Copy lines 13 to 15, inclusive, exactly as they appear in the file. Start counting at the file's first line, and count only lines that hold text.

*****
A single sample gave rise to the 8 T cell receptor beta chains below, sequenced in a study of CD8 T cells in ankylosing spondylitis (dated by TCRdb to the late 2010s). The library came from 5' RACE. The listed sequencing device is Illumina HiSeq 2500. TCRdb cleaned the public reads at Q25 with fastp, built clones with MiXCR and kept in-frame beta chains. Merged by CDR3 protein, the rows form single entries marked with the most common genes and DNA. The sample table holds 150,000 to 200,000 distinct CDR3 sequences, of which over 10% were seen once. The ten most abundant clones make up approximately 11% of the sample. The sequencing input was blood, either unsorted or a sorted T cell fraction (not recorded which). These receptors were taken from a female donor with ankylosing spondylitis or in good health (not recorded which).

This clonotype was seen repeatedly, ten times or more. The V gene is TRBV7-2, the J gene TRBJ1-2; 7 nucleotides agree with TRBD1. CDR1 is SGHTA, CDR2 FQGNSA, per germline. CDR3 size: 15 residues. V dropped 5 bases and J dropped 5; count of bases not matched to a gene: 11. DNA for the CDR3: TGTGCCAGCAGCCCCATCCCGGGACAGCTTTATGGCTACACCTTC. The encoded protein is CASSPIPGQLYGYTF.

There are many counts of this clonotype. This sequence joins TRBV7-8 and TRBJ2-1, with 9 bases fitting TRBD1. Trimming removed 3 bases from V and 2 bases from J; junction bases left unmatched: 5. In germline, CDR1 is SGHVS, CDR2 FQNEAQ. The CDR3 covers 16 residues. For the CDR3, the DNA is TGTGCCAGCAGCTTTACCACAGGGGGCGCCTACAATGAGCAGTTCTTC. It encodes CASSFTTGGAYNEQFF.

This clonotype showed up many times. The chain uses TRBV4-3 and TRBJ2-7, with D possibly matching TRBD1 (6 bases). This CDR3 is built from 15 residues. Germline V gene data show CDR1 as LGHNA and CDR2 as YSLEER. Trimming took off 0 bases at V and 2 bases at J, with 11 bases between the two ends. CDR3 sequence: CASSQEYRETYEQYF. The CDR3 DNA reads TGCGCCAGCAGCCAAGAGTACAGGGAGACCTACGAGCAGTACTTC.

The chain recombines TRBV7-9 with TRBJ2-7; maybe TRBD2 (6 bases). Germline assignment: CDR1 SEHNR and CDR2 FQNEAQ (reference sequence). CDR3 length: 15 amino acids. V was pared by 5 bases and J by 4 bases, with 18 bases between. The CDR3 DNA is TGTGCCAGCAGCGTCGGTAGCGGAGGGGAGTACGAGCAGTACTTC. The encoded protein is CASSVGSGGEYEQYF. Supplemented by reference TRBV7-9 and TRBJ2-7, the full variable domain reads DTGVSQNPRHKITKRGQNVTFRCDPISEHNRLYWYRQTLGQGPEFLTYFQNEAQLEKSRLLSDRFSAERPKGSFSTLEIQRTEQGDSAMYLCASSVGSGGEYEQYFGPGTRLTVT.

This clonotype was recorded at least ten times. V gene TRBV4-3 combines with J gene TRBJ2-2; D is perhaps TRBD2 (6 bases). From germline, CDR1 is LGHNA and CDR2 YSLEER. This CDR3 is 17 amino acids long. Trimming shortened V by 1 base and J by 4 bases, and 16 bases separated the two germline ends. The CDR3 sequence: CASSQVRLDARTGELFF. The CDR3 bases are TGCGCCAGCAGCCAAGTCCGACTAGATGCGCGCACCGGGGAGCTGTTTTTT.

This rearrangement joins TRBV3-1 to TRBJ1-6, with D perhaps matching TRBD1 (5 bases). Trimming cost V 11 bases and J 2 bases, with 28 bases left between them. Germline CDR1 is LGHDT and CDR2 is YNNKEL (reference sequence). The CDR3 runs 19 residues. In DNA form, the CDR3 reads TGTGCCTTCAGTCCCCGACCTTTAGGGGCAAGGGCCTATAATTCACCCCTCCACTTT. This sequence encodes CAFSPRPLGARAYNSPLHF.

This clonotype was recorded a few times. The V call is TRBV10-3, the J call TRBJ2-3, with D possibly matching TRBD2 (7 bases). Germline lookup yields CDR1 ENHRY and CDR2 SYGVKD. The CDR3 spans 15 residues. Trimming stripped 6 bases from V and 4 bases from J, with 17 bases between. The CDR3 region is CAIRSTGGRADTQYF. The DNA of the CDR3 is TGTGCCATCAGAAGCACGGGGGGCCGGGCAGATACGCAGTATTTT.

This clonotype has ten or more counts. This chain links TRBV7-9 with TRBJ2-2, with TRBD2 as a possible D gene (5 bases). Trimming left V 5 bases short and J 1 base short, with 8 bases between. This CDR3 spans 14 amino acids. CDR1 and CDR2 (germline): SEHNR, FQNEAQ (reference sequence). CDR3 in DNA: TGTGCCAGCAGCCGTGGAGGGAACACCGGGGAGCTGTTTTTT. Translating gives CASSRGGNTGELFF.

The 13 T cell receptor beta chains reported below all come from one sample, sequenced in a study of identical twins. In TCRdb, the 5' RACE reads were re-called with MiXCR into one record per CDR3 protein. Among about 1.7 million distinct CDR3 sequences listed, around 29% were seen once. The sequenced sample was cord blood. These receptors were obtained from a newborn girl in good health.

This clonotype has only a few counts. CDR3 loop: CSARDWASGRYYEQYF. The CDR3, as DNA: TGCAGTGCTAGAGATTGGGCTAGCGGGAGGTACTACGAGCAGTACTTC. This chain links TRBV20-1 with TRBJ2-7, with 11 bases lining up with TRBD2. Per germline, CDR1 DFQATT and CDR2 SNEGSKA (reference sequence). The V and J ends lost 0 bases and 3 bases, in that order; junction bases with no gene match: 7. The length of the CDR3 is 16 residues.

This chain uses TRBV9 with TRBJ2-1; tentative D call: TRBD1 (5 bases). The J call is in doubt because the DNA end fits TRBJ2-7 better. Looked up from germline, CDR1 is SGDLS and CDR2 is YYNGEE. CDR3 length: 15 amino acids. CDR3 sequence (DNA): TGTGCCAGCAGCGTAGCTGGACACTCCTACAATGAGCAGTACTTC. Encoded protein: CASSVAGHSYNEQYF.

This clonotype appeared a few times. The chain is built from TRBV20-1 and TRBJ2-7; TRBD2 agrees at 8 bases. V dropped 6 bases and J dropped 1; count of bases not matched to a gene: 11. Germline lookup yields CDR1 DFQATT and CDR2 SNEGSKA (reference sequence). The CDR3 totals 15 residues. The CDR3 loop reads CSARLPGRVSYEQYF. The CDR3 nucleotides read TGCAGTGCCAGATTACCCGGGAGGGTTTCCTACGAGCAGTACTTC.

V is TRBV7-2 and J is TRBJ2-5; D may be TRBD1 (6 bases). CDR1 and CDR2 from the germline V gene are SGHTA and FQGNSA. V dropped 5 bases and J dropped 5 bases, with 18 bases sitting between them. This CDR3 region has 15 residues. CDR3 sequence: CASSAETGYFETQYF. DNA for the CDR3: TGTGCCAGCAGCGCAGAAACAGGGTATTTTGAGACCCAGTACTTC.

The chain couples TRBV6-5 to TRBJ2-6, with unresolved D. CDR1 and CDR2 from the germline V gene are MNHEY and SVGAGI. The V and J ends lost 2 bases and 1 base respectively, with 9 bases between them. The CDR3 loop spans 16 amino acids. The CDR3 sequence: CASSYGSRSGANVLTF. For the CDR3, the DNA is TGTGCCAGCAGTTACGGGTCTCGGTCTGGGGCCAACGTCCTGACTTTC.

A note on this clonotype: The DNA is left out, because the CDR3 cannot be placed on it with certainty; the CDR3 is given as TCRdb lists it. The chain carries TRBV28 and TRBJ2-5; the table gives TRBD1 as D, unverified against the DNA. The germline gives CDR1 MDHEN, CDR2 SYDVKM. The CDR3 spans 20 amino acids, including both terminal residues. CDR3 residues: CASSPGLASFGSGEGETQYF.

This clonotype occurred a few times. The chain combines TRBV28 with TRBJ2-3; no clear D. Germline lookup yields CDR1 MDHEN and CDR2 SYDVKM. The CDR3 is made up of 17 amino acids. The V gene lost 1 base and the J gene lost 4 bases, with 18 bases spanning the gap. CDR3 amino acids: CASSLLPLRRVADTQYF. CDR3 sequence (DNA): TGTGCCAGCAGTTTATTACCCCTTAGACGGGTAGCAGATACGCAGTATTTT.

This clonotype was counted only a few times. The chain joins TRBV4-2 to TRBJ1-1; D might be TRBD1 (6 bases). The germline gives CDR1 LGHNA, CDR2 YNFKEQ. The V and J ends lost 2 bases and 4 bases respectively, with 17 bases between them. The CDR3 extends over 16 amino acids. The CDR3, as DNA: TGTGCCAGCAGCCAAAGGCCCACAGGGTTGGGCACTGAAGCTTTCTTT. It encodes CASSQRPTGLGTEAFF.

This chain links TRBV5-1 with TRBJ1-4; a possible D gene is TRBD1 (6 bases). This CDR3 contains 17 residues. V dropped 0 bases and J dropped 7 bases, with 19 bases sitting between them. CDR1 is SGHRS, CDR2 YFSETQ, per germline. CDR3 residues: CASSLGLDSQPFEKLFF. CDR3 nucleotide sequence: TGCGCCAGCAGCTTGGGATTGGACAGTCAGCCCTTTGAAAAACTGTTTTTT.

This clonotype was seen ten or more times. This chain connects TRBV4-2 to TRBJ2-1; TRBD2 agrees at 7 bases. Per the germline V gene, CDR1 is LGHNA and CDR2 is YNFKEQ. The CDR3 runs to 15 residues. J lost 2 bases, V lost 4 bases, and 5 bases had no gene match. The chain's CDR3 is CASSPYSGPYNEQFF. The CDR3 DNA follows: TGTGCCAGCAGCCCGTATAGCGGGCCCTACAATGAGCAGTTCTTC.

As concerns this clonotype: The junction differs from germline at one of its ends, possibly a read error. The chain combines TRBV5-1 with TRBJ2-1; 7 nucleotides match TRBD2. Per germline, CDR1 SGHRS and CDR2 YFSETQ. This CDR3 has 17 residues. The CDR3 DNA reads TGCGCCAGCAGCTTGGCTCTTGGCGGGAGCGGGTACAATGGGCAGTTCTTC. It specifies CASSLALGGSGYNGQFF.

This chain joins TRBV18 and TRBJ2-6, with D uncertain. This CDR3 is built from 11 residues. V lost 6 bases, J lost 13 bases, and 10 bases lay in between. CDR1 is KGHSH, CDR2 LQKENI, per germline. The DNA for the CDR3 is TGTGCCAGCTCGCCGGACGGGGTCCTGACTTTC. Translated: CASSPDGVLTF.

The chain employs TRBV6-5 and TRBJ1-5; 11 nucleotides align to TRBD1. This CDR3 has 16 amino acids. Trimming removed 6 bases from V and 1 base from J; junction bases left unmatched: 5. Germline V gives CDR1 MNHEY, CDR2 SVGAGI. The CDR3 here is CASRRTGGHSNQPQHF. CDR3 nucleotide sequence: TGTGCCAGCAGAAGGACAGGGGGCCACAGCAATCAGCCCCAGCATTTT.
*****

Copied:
This clonotype appeared a few times. The chain is built from TRBV20-1 and TRBJ2-7; TRBD2 agrees at 8 bases. V dropped 6 bases and J dropped 1; count of bases not matched to a gene: 11. Germline lookup yields CDR1 DFQATT and CDR2 SNEGSKA (reference sequence). The CDR3 totals 15 residues. The CDR3 loop reads CSARLPGRVSYEQYF. The CDR3 nucleotides read TGCAGTGCCAGATTACCCGGGAGGGTTTCCTACGAGCAGTACTTC.

V is TRBV7-2 and J is TRBJ2-5; D may be TRBD1 (6 bases). CDR1 and CDR2 from the germline V gene are SGHTA and FQGNSA. V dropped 5 bases and J dropped 5 bases, with 18 bases sitting between them. This CDR3 region has 15 residues. CDR3 sequence: CASSAETGYFETQYF. DNA for the CDR3: TGTGCCAGCAGCGCAGAAACAGGGTATTTTGAGACCCAGTACTTC.

The chain couples TRBV6-5 to TRBJ2-6, with unresolved D. CDR1 and CDR2 from the germline V gene are MNHEY and SVGAGI. The V and J ends lost 2 bases and 1 base respectively, with 9 bases between them. The CDR3 loop spans 16 amino acids. The CDR3 sequence: CASSYGSRSGANVLTF. For the CDR3, the DNA is TGTGCCAGCAGTTACGGGTCTCGGTCTGGGGCCAACGTCCTGACTTTC.